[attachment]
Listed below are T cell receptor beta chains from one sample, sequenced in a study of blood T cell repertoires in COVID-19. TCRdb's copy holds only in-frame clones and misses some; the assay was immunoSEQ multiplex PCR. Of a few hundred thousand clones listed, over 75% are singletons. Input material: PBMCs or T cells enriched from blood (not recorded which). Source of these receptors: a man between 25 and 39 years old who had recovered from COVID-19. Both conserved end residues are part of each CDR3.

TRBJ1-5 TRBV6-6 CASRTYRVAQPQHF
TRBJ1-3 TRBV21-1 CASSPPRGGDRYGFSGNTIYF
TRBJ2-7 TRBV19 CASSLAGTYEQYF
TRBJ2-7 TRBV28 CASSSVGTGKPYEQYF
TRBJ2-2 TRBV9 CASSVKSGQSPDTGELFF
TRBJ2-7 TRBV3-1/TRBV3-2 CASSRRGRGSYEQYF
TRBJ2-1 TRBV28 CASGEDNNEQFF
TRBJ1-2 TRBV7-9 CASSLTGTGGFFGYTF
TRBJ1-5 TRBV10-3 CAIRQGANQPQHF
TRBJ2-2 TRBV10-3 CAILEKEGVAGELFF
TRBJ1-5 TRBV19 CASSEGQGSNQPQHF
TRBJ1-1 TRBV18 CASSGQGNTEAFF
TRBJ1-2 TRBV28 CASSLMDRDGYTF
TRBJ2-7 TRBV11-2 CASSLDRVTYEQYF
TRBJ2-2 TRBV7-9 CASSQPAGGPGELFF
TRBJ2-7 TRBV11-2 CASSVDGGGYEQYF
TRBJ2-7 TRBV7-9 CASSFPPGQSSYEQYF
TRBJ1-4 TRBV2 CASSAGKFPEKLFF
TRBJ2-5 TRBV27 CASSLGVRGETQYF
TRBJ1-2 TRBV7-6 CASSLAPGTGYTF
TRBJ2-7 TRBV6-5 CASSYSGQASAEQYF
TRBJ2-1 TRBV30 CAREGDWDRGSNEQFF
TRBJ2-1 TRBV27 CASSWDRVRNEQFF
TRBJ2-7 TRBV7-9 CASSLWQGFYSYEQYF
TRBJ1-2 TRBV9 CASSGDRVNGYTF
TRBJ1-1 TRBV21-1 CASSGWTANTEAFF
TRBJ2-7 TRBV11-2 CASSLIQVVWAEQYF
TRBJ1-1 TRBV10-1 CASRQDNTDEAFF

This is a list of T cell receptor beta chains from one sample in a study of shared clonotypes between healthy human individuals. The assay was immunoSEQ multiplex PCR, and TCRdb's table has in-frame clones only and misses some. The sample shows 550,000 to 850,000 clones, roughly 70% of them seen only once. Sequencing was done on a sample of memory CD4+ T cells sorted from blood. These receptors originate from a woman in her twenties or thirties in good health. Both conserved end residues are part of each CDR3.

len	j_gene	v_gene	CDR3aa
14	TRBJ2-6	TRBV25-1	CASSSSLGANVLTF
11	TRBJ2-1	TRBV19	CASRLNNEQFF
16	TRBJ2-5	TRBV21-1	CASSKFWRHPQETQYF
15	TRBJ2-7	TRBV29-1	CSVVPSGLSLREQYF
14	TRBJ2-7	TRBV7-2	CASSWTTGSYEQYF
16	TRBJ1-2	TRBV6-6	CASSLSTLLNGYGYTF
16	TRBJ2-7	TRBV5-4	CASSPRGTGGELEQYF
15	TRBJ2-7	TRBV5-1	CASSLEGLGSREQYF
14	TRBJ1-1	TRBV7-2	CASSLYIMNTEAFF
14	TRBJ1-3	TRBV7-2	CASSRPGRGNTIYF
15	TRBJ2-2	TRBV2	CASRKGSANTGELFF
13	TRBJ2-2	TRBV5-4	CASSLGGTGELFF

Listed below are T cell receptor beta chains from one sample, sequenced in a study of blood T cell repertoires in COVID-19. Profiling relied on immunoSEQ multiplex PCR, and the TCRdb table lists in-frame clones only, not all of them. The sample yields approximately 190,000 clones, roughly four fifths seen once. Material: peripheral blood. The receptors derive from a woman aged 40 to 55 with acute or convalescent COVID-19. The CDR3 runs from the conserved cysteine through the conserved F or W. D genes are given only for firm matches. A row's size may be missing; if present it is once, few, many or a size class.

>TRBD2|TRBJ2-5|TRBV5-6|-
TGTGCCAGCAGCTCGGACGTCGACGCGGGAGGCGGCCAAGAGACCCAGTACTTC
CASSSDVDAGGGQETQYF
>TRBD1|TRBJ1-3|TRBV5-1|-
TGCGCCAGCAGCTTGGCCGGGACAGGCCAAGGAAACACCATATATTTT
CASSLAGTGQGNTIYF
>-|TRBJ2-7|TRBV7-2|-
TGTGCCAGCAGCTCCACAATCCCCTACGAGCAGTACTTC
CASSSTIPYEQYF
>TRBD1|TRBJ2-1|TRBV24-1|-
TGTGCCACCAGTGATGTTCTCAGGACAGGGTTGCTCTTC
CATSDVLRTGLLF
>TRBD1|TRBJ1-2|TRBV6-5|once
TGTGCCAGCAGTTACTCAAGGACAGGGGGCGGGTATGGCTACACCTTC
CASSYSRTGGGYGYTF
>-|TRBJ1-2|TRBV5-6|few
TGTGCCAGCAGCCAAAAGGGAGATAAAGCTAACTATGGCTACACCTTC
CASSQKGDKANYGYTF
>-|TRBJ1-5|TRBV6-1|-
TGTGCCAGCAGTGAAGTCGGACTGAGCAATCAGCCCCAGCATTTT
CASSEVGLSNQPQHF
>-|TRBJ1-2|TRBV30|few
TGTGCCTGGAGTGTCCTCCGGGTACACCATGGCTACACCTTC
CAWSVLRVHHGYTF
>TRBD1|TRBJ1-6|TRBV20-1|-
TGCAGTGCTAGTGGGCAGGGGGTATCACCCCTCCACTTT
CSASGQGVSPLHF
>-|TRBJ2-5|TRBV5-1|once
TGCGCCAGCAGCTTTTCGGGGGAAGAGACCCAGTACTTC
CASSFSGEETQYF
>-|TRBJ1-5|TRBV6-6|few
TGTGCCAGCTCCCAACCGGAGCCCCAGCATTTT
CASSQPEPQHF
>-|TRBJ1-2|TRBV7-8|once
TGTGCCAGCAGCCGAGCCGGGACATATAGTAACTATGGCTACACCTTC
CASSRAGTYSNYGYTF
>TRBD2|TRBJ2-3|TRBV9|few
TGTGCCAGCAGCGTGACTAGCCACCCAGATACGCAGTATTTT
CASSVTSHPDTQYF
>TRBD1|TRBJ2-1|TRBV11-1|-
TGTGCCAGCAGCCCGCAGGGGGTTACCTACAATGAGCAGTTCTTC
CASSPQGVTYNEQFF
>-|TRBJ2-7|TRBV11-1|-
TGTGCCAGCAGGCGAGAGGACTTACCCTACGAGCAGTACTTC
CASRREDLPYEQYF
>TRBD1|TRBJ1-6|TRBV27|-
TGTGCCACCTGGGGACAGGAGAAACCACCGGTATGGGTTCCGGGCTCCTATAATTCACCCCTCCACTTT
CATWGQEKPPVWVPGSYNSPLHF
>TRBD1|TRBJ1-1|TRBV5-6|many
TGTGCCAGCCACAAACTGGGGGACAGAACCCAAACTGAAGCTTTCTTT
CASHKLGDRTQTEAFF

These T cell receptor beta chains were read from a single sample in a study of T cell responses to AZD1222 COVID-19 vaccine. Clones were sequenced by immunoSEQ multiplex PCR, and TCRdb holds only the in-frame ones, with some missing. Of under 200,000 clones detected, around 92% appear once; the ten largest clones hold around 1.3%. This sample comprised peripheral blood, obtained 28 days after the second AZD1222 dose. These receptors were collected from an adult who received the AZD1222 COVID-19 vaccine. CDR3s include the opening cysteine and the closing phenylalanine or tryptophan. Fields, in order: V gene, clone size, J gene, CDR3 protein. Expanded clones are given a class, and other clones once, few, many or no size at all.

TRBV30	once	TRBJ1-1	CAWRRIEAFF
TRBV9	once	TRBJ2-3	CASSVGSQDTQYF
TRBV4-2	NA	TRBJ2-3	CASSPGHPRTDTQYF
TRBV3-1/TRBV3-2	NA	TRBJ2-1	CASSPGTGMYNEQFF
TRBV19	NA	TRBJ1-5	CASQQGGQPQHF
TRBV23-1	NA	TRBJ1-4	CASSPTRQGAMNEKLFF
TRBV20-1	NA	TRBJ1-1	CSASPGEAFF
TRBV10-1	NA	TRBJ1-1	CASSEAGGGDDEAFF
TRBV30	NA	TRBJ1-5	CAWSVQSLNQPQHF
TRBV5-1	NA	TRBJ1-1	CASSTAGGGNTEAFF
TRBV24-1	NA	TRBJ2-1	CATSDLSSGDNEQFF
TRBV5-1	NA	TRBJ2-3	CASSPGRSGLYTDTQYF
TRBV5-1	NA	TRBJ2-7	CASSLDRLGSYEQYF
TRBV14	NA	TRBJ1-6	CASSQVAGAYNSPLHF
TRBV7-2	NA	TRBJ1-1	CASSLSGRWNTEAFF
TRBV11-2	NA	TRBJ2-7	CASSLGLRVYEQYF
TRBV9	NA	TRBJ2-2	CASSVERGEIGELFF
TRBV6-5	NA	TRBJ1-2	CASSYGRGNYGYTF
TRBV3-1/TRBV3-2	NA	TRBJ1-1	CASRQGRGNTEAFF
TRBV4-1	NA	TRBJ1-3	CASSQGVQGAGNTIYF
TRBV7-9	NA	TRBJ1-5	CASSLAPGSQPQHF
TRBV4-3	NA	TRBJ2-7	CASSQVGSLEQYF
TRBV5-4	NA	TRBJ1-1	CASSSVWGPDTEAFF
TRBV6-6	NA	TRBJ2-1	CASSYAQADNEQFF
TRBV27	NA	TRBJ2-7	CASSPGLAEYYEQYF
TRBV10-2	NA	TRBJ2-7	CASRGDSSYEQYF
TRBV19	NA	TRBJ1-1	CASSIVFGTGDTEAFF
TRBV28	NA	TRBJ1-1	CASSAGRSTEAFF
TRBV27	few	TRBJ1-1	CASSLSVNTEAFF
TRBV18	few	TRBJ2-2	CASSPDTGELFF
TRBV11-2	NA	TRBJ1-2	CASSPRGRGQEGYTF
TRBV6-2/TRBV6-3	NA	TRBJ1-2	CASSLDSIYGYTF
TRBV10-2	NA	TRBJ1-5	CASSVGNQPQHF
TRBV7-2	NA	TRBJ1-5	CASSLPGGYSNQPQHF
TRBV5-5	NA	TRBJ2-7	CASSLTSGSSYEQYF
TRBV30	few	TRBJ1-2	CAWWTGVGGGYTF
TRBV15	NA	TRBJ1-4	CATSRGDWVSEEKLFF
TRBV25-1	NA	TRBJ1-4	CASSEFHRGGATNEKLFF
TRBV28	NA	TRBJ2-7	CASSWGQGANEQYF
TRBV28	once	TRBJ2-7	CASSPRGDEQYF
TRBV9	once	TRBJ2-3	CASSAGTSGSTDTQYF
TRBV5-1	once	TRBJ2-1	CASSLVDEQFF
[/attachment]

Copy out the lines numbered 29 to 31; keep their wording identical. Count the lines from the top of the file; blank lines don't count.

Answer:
TRBJ1-1 TRBV10-1 CASRQDNTDEAFF

This is a list of T cell receptor beta chains from one sample in a study of shared clonotypes between healthy human individuals. The assay was immunoSEQ multiplex PCR, and TCRdb's table has in-frame clones only and misses some. The sample shows 550,000 to 850,000 clones, roughly 70% of them seen only once. Sequencing was done on a sample of memory CD4+ T cells sorted from blood. These receptors originate from a woman in her twenties or thirties in good health. Both conserved end residues are part of each CDR3.

len	j_gene	v_gene	CDR3aa